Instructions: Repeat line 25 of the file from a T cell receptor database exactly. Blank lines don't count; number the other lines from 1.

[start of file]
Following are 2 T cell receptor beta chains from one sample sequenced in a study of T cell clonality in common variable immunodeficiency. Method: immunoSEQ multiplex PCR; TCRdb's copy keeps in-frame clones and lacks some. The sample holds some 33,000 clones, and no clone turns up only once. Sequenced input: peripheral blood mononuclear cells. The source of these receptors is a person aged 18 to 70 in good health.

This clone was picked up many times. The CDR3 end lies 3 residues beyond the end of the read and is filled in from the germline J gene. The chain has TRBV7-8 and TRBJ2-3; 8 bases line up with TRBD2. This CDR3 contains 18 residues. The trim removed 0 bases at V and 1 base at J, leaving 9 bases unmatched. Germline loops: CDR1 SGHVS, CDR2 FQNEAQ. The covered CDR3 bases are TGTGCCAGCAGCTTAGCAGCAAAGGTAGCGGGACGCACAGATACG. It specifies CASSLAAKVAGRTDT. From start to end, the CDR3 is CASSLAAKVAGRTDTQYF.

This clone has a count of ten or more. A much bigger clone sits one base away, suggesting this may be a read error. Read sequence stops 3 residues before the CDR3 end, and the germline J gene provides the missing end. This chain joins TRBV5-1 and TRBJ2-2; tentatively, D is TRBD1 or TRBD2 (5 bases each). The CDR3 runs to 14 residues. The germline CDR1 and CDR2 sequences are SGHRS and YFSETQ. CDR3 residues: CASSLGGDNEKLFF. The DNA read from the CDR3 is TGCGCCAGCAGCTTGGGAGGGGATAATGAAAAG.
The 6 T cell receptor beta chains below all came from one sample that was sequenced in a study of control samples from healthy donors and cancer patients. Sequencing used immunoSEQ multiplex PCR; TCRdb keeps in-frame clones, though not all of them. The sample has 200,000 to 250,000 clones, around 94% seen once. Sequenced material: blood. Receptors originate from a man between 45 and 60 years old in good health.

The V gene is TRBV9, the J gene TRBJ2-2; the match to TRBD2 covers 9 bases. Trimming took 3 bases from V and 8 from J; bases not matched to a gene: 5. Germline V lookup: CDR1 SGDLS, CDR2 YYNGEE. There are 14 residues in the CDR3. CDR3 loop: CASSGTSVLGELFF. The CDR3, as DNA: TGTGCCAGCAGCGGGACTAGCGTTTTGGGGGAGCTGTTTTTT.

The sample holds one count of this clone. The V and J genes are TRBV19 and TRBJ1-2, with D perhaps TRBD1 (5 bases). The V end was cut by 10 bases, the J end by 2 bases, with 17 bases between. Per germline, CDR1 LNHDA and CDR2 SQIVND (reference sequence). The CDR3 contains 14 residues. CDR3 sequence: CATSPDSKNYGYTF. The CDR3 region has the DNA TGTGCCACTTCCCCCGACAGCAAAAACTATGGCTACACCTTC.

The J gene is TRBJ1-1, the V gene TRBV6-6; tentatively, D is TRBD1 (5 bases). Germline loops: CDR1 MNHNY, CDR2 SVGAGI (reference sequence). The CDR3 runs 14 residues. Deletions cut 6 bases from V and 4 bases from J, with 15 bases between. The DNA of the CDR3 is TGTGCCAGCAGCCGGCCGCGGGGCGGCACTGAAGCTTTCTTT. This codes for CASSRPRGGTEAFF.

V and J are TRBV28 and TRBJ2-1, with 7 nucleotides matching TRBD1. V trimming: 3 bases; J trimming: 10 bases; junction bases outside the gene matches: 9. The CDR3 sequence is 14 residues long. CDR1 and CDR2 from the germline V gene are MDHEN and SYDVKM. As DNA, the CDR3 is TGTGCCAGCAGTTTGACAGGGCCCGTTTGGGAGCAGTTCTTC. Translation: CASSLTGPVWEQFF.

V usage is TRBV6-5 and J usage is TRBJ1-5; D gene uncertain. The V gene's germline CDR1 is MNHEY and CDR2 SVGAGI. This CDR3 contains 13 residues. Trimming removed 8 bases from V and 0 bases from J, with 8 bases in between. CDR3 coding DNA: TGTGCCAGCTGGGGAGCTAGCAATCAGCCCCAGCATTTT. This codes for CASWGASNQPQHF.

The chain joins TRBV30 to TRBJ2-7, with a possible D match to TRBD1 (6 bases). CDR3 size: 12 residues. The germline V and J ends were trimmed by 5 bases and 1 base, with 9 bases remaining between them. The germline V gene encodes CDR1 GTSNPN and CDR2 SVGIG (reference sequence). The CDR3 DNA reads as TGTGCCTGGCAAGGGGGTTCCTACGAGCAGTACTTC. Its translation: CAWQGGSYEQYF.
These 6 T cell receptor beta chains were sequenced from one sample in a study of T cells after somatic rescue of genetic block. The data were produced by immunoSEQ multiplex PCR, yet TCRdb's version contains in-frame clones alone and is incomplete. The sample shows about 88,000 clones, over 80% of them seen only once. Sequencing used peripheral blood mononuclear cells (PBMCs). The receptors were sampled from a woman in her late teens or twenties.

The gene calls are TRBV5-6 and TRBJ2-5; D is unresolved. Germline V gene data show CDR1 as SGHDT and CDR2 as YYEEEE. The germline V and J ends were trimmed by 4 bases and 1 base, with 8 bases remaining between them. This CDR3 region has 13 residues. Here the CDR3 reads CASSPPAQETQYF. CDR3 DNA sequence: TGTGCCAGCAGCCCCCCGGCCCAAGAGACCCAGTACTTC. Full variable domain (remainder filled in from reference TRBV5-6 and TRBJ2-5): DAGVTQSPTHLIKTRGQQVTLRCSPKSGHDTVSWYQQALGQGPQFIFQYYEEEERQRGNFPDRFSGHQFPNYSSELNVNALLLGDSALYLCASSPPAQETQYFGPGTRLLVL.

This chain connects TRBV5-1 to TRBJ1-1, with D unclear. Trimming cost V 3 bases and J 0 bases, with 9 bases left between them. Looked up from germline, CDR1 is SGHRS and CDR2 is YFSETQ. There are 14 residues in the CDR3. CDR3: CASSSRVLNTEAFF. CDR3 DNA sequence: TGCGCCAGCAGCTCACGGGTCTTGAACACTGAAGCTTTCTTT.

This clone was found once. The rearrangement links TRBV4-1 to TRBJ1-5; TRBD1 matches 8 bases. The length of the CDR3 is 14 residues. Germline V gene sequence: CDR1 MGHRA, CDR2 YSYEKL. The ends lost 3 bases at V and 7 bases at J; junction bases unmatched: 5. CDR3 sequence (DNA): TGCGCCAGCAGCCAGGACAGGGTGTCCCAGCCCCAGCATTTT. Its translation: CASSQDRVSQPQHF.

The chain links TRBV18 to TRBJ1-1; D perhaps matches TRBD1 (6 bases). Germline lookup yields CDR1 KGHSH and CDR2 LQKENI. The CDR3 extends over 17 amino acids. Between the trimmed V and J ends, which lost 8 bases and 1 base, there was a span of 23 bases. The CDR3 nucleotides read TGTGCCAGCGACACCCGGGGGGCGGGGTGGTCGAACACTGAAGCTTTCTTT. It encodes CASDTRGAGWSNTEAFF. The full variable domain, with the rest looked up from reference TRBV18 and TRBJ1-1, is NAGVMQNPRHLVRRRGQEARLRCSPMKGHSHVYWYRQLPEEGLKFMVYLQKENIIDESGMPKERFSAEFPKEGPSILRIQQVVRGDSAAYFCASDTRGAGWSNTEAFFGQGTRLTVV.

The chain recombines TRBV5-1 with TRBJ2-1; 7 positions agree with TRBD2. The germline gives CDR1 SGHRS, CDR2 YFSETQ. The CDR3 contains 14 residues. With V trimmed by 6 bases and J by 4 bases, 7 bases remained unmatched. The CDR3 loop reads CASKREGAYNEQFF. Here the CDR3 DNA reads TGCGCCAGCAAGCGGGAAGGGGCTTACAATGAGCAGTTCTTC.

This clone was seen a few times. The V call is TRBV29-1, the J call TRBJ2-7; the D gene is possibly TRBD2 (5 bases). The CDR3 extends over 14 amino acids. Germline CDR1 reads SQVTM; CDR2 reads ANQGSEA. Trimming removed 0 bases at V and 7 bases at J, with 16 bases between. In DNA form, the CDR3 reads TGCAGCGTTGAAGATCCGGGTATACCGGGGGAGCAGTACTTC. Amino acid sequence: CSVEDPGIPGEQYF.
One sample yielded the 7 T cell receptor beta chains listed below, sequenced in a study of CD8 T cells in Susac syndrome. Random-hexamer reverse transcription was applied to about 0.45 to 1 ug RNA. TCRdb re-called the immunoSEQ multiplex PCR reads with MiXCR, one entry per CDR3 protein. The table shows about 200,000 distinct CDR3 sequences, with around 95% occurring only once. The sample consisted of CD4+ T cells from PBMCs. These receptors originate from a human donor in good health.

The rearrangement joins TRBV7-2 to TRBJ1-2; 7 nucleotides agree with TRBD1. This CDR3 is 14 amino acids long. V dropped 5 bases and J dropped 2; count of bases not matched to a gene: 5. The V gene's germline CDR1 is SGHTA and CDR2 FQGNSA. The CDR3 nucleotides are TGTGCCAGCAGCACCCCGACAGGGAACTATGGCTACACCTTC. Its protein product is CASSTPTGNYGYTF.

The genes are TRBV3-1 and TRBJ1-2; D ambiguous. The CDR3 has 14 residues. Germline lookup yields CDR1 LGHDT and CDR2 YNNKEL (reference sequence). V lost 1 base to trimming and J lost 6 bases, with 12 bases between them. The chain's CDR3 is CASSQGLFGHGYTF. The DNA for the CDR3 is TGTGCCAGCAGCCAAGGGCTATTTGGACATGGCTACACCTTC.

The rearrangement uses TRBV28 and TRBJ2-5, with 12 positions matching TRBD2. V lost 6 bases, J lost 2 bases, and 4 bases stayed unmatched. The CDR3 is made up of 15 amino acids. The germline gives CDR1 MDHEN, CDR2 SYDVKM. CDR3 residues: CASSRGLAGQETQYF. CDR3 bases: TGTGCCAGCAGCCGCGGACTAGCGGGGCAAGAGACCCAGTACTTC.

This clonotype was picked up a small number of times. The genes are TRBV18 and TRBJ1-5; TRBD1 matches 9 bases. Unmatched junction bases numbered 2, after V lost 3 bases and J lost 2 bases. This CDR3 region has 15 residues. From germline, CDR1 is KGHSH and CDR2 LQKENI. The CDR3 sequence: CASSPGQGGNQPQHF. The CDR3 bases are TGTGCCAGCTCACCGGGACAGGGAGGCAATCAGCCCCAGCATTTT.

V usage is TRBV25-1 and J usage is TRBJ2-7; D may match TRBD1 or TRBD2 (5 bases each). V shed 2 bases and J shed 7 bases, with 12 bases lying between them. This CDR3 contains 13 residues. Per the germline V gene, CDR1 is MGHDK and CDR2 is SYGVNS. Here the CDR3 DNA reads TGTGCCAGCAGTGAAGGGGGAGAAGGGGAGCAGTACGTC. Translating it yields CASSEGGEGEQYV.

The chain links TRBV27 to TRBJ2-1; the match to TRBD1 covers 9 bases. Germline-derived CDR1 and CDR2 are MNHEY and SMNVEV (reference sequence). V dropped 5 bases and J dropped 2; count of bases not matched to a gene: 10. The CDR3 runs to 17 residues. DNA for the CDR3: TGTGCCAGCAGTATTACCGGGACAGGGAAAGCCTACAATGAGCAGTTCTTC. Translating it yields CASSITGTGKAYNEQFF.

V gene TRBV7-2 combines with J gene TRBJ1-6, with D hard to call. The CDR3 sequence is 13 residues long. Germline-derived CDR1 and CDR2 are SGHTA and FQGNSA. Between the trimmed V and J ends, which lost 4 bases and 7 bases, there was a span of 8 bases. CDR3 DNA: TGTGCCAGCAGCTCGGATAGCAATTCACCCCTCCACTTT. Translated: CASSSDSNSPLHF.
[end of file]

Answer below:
V gene TRBV7-2 combines with J gene TRBJ1-6, with D hard to call. The CDR3 sequence is 13 residues long. Germline-derived CDR1 and CDR2 are SGHTA and FQGNSA. Between the trimmed V and J ends, which lost 4 bases and 7 bases, there was a span of 8 bases. CDR3 DNA: TGTGCCAGCAGCTCGGATAGCAATTCACCCCTCCACTTT. Translated: CASSSDSNSPLHF.